attorney alcoholic

If I had a dollar for every time someone told me “Get a sponsor” when I first came into AA, I would be very rich. Did I listen? Of course not. I didn’t need a sponsor, I told myself. Sound familiar to anyone listening?

When I came out of Hazelden last summer, I did pick a sponsor who I thought was a good fit. He wasn’t. I talked to him maybe a handful of times. I should have found a better fit, but I thought going to 90 meetings in 90 days was sufficient. It wasn’t.

After this latest and hopefully last relapse, I asked “Matt” if he could be my sponsor. I was in an AWOL (Another Way Of Life) with Matt which is an intensive weekly step meeting with the same guys every week. Matt has some 15 years sobriety and is a complete hard-ass. He goes to a ton of meetings and has very high expectations. Exactly what I need. He requires that I call him every day, no exceptions unless you are on your deathbed. And he always asks if I’m still sober. I’m terrified to drink because he will kick my rear! I already missed a call, and he reamed me a new anus the next day. He also loves to bring up the times when I’ve hit bottom to remind me of how horrible it felt.

Tonight, he is taking me to a “commitment” at the local hospital to have a meeting at the detox ward. He said “it should make me feel less fucked up.”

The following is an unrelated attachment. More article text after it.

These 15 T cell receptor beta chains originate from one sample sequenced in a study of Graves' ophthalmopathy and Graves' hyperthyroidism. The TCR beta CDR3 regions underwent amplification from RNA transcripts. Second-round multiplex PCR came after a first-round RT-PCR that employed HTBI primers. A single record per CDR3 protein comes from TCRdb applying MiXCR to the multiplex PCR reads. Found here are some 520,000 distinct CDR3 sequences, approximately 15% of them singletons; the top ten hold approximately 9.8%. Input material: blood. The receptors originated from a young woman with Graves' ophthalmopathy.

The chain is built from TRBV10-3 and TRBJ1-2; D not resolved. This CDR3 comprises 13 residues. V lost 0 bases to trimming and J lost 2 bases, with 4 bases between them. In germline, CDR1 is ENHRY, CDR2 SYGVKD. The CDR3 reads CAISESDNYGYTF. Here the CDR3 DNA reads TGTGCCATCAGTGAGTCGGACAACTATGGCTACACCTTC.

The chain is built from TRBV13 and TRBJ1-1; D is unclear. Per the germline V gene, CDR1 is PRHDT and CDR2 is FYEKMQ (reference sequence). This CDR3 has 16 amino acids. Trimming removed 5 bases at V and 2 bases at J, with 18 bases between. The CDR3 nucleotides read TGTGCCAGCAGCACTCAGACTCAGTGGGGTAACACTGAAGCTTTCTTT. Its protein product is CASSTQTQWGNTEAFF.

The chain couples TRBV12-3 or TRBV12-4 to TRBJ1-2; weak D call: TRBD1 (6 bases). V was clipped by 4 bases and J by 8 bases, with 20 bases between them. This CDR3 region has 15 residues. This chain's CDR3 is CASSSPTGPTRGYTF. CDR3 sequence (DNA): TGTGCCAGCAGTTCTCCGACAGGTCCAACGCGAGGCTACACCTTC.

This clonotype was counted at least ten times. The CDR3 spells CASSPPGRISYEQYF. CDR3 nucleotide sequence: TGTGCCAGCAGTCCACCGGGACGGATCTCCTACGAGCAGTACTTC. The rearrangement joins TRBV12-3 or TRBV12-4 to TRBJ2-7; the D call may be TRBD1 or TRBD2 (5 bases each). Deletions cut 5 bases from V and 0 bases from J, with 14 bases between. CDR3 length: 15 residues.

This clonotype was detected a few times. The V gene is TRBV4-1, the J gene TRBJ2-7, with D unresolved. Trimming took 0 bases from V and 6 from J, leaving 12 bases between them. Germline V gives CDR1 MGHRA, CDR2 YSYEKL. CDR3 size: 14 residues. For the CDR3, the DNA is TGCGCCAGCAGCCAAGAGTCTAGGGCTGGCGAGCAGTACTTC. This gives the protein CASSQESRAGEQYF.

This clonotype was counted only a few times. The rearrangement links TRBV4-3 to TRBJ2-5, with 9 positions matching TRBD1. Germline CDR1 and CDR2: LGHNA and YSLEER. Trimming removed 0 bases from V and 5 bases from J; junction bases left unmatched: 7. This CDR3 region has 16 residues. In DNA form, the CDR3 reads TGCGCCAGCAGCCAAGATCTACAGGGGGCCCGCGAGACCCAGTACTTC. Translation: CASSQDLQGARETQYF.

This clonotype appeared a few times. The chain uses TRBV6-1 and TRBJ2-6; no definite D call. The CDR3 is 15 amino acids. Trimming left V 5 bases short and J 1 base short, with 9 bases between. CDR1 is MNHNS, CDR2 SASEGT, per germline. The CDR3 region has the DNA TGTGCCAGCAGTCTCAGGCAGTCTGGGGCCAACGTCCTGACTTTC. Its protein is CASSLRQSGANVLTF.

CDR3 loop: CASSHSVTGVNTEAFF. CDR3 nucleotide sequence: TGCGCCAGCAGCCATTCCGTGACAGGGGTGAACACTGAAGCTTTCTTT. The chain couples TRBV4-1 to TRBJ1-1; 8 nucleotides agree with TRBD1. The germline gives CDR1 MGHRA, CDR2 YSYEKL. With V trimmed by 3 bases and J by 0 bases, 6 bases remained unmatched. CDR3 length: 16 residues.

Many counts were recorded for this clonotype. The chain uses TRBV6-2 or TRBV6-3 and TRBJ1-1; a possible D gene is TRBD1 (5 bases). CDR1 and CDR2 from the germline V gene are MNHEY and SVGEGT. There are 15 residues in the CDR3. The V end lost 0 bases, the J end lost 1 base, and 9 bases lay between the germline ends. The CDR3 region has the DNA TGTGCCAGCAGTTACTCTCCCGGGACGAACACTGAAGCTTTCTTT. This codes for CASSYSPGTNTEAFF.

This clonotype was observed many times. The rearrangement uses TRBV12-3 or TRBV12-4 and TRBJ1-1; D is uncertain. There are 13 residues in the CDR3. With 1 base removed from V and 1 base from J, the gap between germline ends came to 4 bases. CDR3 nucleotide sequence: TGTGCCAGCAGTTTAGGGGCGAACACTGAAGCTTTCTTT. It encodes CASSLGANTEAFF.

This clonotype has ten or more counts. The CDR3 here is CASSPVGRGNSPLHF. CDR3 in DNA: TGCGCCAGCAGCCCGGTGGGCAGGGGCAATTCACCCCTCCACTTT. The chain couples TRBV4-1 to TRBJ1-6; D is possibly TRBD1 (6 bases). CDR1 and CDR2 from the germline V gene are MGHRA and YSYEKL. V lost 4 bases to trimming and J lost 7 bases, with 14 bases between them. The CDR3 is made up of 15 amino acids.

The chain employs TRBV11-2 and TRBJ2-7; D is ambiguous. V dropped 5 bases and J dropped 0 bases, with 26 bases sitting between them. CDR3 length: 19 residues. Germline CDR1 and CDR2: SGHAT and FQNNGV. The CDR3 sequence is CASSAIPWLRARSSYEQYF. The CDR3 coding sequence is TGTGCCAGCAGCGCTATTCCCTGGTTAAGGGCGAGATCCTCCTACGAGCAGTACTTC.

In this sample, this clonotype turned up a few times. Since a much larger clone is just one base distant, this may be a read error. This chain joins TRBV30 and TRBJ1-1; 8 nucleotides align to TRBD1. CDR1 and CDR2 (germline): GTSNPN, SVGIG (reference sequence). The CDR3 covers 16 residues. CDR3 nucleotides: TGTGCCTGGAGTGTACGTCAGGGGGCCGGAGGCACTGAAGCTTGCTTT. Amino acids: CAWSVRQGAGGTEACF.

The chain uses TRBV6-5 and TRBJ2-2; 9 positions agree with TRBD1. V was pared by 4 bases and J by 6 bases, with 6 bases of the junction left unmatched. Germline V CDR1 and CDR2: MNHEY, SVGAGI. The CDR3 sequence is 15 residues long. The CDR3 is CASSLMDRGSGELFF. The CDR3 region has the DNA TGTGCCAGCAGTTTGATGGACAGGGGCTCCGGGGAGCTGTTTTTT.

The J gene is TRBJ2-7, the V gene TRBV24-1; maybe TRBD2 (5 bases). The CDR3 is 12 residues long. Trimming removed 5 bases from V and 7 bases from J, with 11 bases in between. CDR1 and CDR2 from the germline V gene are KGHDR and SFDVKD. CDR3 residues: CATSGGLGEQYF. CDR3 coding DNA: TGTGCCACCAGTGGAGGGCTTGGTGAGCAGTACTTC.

We’ll see…that’s tough to do right now.

One day at a time…


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Welcome to the Sober Lawyer Blog. I started this Blog to document my personal journey through recovery and sobriety as a recovering alcoholic attorney. In accordance with AA’s policy of anonymity, I will refer to myself as “Dick.” I thought it was fitting, because when I am drinking, I can be the biggest “Dick” ever.

I am an attorney practicing primarily in civil litigation. I have my own firm.

I entered Alcoholic’s Anonymous in November of 2010, after I finally *accepting* that my drinking was getting out of control. I got 90 days of sobriety, but then slipped and relapsed. I went to Hazelden’s 30 day program in Minnesota in the summer of 2011, after which I got 4 months sobriety. Unfortunately I relapsed in December 2011.

What’s different this time around is all the support I now have through the AA fellowship. After I “went out,” my AA buddies were right there to drag my ass back to meetings. They hugged me, told me it would be all right, and set up meetings and rides.

During recovery, I have always struggled with accepting the fact that I’m an alcoholic and can no longer drink safely and in control. Step 1. The litigator in me has always fought that notion.

After this latest “jackpot,” I pray that I am finally ready to surrender to this disease. In the past, I’ve always left the door ever so slightly ajar that some day, maybe, I’ll “beat” this disease and enjoy a pina colada on the Hawaiian shore — that’s where I had my honeymoon. Stupid, I know, but that’s what goes through my brain.

My new sobriety date is December 26, 2011. The day after Christmas, and I’m Jewish!

Well, that’s it for now.

One day at a time…



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